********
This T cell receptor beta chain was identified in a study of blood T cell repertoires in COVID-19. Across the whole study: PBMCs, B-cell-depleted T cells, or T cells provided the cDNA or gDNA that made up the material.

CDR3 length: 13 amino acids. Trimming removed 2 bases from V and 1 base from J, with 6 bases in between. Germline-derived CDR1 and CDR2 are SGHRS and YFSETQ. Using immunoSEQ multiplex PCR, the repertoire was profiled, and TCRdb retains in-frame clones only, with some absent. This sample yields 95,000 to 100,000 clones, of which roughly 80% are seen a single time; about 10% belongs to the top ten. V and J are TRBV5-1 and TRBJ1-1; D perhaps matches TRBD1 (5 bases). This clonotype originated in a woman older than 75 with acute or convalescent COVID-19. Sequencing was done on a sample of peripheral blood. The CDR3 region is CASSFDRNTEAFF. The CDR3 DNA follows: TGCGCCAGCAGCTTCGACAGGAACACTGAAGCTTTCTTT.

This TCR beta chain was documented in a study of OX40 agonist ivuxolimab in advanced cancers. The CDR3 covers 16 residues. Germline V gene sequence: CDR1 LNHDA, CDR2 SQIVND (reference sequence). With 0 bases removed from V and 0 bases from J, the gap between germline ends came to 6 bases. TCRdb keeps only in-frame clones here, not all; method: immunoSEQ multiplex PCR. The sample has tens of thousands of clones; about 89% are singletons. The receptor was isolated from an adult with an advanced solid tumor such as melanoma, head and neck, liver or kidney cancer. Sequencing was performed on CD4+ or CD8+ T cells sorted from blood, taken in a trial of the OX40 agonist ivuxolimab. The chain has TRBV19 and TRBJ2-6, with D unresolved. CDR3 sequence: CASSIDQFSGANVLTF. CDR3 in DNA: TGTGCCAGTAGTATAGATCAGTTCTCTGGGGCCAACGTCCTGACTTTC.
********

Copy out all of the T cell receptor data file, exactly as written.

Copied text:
This T cell receptor beta chain was identified in a study of blood T cell repertoires in COVID-19. Across the whole study: PBMCs, B-cell-depleted T cells, or T cells provided the cDNA or gDNA that made up the material.

CDR3 length: 13 amino acids. Trimming removed 2 bases from V and 1 base from J, with 6 bases in between. Germline-derived CDR1 and CDR2 are SGHRS and YFSETQ. Using immunoSEQ multiplex PCR, the repertoire was profiled, and TCRdb retains in-frame clones only, with some absent. This sample yields 95,000 to 100,000 clones, of which roughly 80% are seen a single time; about 10% belongs to the top ten. V and J are TRBV5-1 and TRBJ1-1; D perhaps matches TRBD1 (5 bases). This clonotype originated in a woman older than 75 with acute or convalescent COVID-19. Sequencing was done on a sample of peripheral blood. The CDR3 region is CASSFDRNTEAFF. The CDR3 DNA follows: TGCGCCAGCAGCTTCGACAGGAACACTGAAGCTTTCTTT.

This TCR beta chain was documented in a study of OX40 agonist ivuxolimab in advanced cancers. The CDR3 covers 16 residues. Germline V gene sequence: CDR1 LNHDA, CDR2 SQIVND (reference sequence). With 0 bases removed from V and 0 bases from J, the gap between germline ends came to 6 bases. TCRdb keeps only in-frame clones here, not all; method: immunoSEQ multiplex PCR. The sample has tens of thousands of clones; about 89% are singletons. The receptor was isolated from an adult with an advanced solid tumor such as melanoma, head and neck, liver or kidney cancer. Sequencing was performed on CD4+ or CD8+ T cells sorted from blood, taken in a trial of the OX40 agonist ivuxolimab. The chain has TRBV19 and TRBJ2-6, with D unresolved. CDR3 sequence: CASSIDQFSGANVLTF. CDR3 in DNA: TGTGCCAGTAGTATAGATCAGTTCTCTGGGGCCAACGTCCTGACTTTC.